In response to that incident, experts on the big cats held an educational session for the public at Sequoia High School on April 13. The event was sponsored by the Felidae Conservation Fund, which is currently studying mountain lions (also known as pumas, cougars, panthers and as many as 35 other names) with the California Department of Fish and Game and the University of California at Santa Cruz. The study is called the Bay Area Puma Project or BAPP.
While mountain lions' current range includes half the state of California, remarkably little is known about the elusive animals.
Zara McDonald, Felidae's executive director, said researchers are expanding their knowledge with projects that include using electronic tracing collars and remote cameras to study mountain lions in the Santa Cruz mountains. Such research has found that mountain lions may live only 20 to 30 feet off trails used by hikers and runners, but that they are so reclusive that they are rarely seen.
"We want you to understand (mountain) lions are among us," said Marc Kenyon, who coordinates the California Department of Fish and Game mountain lion program. Mountain lions are protected in California, but any lion that threatens a human can be killed. About 100 mountain lions that threaten pets or livestock are killed each year with a special depredation permit, he said.
Mountain lions are the top predators in our area, a spot they once shared with wolves and grizzly bears, Ms. McDonald said. They tend to live where there are deer, the source of between 60 and 80 percent of their diet. Mountain lions have been known to eat coyotes and bobcats.
While any attack on a human by a mountain lion is a high profile event, since 1890 there have been only 16 verified attacks in the entire state, Ms. McDonald said. The last verified mountain lion attack in the Bay Area was more than 100 years ago, in 1909, she said.
Bobcats are often mistaken for mountain lions, but bobcats are smaller. Mountain lions usually weigh between 75 and 150 pounds; bobcats are usually between 15 and 30 pounds. Bobcats are usually spotted or striped; adult mountain lines are a solid tawny color. Mountain lions have long, thick tails while bobcats have short tails.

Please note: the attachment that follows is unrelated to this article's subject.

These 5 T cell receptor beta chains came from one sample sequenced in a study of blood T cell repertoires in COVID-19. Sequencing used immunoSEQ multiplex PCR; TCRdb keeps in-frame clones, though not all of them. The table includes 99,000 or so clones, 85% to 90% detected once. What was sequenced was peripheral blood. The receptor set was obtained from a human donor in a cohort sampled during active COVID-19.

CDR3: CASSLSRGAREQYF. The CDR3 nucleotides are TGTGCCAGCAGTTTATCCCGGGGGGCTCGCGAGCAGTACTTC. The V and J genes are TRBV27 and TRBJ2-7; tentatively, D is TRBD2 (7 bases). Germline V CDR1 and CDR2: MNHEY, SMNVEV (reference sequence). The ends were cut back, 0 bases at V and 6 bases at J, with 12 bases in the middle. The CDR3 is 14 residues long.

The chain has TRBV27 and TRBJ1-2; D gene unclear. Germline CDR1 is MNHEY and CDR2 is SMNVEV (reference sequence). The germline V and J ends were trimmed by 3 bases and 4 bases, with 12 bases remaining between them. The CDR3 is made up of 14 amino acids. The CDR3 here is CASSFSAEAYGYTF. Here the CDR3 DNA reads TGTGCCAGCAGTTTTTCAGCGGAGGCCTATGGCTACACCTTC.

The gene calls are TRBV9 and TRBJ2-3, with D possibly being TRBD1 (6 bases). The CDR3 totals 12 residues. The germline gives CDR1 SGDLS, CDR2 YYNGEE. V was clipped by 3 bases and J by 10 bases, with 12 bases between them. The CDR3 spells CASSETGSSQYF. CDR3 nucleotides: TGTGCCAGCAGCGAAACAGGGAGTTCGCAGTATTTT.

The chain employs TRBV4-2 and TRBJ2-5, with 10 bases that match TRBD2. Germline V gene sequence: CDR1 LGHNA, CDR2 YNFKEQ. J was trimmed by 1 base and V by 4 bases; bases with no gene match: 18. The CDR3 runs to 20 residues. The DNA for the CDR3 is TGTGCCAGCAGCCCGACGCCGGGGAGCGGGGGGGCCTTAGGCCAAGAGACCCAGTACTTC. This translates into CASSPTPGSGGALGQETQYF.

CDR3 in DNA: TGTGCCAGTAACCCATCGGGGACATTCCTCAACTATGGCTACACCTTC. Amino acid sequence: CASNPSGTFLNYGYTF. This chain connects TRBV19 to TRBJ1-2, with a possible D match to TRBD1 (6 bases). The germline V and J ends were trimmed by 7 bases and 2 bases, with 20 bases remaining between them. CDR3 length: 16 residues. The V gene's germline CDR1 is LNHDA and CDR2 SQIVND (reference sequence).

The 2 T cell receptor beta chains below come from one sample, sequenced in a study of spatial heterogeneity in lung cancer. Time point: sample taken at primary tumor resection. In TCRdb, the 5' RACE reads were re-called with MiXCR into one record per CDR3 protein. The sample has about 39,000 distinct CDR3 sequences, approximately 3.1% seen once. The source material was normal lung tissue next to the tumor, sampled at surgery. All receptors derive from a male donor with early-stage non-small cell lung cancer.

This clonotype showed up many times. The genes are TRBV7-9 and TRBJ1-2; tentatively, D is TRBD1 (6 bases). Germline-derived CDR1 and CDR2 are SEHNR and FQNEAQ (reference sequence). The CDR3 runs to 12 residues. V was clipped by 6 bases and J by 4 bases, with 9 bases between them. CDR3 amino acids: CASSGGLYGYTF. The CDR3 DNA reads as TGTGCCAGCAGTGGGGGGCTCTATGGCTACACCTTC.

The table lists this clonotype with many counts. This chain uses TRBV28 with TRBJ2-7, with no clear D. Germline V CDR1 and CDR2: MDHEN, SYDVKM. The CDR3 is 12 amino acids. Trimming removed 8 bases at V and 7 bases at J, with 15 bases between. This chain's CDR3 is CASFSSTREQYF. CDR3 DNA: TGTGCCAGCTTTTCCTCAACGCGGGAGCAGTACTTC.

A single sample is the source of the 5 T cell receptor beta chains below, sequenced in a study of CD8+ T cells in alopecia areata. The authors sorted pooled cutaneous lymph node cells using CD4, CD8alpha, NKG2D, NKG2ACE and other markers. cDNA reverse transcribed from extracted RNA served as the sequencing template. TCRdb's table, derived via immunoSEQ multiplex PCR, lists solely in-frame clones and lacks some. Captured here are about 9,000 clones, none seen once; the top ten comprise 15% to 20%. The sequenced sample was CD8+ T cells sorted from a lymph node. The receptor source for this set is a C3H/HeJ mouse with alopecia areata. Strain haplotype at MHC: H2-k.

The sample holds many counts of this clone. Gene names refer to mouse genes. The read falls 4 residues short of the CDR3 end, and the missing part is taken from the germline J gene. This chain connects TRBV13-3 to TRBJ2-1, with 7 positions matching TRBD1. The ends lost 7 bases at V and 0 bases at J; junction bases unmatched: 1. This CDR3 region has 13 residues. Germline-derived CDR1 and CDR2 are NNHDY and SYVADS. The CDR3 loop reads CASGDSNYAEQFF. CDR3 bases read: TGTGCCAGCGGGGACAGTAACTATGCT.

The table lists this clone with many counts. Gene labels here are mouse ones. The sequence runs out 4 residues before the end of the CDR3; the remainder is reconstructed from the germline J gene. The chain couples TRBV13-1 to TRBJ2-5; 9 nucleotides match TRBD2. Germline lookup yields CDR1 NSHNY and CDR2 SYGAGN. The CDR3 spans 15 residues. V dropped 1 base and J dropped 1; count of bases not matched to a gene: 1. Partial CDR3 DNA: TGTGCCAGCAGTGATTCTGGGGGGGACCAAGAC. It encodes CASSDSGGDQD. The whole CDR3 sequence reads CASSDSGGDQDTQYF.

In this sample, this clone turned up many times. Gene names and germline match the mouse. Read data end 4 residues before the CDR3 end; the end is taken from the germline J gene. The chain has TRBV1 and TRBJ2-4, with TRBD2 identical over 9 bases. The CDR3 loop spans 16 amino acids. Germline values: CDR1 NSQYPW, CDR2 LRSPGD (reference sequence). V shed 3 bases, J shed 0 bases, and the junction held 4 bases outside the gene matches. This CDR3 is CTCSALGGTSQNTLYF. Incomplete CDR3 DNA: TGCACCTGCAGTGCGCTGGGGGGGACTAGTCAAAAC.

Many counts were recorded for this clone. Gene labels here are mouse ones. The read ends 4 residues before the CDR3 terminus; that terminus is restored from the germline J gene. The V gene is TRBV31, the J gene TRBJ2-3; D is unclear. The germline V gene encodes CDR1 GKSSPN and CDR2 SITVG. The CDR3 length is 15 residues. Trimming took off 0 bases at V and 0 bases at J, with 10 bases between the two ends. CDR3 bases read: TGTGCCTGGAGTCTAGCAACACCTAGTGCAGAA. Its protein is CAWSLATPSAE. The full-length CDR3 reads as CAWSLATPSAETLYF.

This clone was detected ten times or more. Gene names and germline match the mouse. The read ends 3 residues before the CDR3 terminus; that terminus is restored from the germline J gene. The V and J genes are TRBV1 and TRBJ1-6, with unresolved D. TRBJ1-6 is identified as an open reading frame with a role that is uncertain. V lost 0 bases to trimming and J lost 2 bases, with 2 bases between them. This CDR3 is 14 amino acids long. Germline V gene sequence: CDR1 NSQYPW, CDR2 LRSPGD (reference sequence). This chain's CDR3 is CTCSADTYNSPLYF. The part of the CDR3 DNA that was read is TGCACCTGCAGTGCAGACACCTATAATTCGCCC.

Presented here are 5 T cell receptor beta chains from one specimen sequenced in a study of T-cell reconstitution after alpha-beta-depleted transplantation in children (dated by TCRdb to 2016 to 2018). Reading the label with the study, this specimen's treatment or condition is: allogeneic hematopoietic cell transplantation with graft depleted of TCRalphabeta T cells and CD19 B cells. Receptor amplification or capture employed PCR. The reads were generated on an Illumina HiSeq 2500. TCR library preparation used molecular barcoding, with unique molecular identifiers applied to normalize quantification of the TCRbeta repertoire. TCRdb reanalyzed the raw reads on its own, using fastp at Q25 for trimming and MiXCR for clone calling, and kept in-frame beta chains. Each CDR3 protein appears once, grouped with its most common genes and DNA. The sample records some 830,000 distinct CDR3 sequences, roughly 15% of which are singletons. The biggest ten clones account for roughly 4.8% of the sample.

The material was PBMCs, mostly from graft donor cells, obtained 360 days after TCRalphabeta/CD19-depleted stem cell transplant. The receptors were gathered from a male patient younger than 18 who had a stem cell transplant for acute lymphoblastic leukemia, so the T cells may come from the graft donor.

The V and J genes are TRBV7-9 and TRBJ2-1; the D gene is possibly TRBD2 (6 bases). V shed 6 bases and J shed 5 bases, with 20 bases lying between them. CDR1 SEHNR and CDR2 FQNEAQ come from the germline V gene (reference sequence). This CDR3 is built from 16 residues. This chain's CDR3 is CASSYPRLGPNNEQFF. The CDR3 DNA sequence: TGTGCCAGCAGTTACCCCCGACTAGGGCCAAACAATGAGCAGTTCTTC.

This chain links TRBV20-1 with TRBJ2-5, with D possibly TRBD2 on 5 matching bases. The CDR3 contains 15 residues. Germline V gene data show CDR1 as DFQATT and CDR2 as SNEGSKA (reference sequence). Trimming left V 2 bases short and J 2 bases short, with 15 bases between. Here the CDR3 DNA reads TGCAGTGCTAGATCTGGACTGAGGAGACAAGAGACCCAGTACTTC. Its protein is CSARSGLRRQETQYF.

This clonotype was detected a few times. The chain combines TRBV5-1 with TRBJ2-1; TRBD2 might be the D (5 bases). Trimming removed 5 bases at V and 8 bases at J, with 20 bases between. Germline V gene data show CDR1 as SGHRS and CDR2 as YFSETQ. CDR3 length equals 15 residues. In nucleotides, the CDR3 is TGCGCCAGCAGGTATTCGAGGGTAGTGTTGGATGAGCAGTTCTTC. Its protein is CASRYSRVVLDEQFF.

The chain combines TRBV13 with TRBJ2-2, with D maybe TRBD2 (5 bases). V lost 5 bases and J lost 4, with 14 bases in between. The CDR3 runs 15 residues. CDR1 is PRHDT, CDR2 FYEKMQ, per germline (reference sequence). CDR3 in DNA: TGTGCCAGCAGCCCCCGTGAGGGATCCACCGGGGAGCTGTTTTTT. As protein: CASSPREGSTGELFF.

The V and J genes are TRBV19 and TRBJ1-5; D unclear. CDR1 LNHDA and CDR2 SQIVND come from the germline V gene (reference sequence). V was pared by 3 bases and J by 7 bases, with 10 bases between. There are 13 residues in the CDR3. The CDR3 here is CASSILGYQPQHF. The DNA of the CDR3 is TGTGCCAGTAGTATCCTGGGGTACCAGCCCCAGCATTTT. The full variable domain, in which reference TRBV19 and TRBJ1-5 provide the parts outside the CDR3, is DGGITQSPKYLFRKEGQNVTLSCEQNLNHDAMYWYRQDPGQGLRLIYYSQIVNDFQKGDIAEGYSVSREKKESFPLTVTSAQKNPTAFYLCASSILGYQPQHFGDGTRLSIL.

During a question-and-answer period, some of the close to 90 people attending the meeting questioned why the Redwood City mountain lion was killed and not tranquilized.
Mr. Kenyon of Fish and Game explained that a tranquilizer dart must hit the animal in the shoulder or rump, something that was not possible with the Redwood City mountain lion because it was trapped between two fences.
What to do with a tranquilized lion is also a problem, he said. Adult lions can not adjust to captivity, he said, and relocation will usually put them in another mountain lion's territory.
"Our policy is to ensure the safety of humans," he said. "The last resort is to kill the animal — it always has been."
In Contra Costa County, however, procedures for dealing with interactions between lions and humans have been successful, said James "Doc" Hale, vice chair of the Contra Costa County Fish & Wildlife Committee. No mountain lion has been killed in the county since the plans were developed, he said, noting that all animal services in the county have tranquilizer kits.
Redwood City Police Department Captain Dan Mulholland said his department is hoping to learn from this incident. They have a relationship with the Fish and Game department, as does the San Mateo County Sheriff's Office, which receives many calls about mountain lion sightings.
Captain Mark Wyss of the Sheriff's Office said that the department often calls in experts for advice on how to proceed if mountain lions are repeatedly sighted. "We had a mountain lion sighting as recently as yesterday," he said.
Sponsoring the forum on mountain lions is part of the educational work of Felidae, which also offers programs for local schools. Available to all grade levels through junior college to any school in San Mateo, Santa Clara or Santa Cruz county, the classes include a field trip, where students interact with Felidae field biologists. The program is funded by the Packard Foundation.
Barbara Wood is a freelance writer, photographer and gardener from Woodside.
This story contains 796 words.
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